UNCW chancellor: ‘Obligations’ to follow HB2 won’t trump campus inclusion

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A small group of HB2 protesters show up at UNCW's chancellor installation ceremony earlier this month. Chancellor Sartarelli says the campus will remain focused on its existing inclusion and nondiscrimination policies. Photo by Hilary Snow.
A small group of HB2 protesters show up at UNCW’s chancellor installation ceremony earlier this month. Chancellor Vito Sartarelli says the campus will remain focused on its existing inclusion and nondiscrimination policies. Photo by Hilary Snow.

UNC-Wilmington is falling in line with North Carolina campuses to designate bathrooms as single-sex after the state university system announced it would abide by the new law.

Chancellor Zito Sartarelli sent a message to Seahawk students and employees last week to address UNCW’s “obligations” under House Bill 2, while offering a reassurance that the local college would maintain its inclusive practices.

Now commonly referred to as “the bathroom bill,” the Public Facilities Privacy and Security Act supersedes a policy enacted by Charlotte city leaders that allowed transgender people to use the bathroom of the gender with which they identify. As mandated by the new law, ratified on March 23, a person can only use public bathrooms – including those in schools and UNC-system colleges – that match the gender listed on his or her birth certificate.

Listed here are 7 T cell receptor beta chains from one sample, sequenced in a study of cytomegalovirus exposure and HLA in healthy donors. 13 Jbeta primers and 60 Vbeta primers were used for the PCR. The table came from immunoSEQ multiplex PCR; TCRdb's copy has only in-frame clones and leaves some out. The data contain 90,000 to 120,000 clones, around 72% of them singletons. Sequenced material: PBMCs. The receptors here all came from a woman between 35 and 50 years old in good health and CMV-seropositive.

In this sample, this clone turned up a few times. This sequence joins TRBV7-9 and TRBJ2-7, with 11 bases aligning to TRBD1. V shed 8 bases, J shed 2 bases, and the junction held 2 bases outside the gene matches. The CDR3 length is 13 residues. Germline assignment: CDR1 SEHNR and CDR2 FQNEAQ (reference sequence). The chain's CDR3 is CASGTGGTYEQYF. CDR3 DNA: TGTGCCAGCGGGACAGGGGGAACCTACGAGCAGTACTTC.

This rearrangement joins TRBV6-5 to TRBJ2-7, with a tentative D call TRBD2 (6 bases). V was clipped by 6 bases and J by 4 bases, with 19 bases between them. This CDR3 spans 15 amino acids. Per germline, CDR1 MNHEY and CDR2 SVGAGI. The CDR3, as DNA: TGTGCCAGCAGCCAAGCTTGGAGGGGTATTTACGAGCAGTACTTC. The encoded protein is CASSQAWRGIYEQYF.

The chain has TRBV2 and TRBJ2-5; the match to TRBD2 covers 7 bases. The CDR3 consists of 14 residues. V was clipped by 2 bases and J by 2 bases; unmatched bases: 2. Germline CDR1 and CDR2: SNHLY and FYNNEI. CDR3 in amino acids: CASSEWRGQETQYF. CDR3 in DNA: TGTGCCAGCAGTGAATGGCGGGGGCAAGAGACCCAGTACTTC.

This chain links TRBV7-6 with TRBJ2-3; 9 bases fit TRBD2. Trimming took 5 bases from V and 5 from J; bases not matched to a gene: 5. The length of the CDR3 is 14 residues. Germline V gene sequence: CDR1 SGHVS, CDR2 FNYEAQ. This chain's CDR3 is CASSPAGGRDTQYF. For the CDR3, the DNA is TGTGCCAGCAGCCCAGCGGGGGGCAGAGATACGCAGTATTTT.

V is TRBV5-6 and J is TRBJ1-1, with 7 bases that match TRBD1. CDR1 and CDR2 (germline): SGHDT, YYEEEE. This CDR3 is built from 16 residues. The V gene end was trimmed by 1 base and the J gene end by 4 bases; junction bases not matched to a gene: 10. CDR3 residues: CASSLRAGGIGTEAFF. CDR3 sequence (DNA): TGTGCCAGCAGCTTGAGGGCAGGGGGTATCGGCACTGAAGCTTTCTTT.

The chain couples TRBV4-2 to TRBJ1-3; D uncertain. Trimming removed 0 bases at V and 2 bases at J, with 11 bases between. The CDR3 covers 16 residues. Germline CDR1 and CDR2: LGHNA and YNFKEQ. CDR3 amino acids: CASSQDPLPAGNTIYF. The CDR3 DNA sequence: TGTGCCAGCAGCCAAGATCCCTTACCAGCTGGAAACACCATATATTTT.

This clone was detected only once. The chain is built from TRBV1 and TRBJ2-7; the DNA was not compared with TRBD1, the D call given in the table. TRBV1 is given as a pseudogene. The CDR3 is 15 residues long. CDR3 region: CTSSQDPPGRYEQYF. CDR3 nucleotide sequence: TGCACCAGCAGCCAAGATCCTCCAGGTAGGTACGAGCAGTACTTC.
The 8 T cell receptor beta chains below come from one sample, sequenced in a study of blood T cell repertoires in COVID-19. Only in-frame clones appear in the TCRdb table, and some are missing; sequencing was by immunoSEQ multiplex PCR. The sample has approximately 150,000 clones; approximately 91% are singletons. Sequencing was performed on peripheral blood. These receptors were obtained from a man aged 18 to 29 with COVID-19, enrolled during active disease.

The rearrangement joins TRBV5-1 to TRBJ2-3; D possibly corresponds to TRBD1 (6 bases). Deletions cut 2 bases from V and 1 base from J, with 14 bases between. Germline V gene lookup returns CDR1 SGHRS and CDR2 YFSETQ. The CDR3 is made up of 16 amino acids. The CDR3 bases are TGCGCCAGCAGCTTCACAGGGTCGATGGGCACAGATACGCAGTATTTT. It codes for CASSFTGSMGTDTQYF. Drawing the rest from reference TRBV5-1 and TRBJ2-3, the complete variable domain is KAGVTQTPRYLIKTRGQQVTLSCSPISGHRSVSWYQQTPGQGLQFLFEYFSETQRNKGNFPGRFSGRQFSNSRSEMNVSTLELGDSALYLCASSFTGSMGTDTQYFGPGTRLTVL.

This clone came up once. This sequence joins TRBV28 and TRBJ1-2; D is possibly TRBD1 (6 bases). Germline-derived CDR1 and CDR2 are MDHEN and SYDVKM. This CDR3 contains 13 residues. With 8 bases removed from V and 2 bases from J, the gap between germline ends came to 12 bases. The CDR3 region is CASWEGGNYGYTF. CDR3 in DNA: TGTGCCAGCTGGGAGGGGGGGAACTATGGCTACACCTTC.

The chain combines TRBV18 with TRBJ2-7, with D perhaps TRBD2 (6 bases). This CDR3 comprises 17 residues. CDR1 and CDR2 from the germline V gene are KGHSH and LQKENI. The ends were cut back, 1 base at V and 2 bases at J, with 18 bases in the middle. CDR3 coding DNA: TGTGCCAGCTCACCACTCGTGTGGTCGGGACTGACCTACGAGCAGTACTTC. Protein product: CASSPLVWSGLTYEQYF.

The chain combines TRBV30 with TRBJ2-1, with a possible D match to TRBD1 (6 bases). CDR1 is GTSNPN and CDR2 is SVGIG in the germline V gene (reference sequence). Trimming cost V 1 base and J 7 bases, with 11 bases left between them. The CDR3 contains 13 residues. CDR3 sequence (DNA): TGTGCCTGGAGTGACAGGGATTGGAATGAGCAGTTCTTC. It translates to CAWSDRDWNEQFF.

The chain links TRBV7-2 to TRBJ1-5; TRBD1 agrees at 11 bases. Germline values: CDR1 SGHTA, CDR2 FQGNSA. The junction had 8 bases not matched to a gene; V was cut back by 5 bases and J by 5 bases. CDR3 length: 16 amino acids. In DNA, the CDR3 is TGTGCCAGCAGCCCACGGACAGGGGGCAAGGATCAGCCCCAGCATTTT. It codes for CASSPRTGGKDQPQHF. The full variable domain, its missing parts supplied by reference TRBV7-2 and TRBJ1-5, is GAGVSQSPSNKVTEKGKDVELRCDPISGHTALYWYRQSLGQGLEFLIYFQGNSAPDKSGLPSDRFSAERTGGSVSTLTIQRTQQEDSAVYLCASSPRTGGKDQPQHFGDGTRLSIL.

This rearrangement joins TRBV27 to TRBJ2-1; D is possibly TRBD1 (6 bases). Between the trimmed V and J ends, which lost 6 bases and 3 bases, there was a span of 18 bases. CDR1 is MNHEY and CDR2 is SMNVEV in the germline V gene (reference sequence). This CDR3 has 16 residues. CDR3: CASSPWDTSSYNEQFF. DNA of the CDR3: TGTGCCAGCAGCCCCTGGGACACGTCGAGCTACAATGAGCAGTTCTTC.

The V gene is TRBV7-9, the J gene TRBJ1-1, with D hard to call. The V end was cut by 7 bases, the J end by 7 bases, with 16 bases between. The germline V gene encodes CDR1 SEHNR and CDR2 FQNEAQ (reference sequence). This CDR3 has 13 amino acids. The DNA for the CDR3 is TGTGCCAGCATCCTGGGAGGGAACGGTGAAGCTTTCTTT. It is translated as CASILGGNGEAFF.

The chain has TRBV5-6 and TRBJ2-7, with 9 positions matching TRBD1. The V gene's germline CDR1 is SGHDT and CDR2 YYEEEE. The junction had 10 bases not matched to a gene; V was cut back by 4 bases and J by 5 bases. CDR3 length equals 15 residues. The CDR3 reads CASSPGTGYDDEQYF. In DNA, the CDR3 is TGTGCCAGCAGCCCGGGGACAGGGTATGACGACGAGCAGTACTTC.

The law also strips local governments of the ability to raise minimum wage and limits options for employees filing claims of discrimination by requiring they be made only at the federal level. It does not, however, limit public institutions from enacting their own set of policies for employees.

Sartarelli’s memo was in response to one sent April 5 by Margaret Spellings, head of the University of North Carolina system to leaders of each of the state’s 17 public universities.

Addressing compliance under House Bill 2, Spellings said universities “must require every multiple-occupancy bathroom and changing facility to be designated for and used only by persons based on their biological sex.”

To meet that requirement, Spellings said campuses should post signs that such bathrooms are single-sex use only while also considering providing information about the locations of single-occupancy facilities.

Spellings acknowledges the federal lawsuit filed last month against the UNC system, Gov. Pat McCrory and Attorney General Roy Cooper by three advocacy groups on behalf of an openly gay North Carolina professor, a transgender university employee and a transgender student.

The suit alleges House Bill 2 violates equal protection under the law and discriminates on the basis of sex. Although Cooper is named as a defendant, Spelling notes in her letter that Cooper has already said he will not represent the other defendants.

“The [university system] will work with the Attorney General’s office to make arrangements for counsel in the lawsuit,” Spellings said. “Like all public agencies, the university is required to fulfill its obligations under the law unless or until the court directs otherwise.”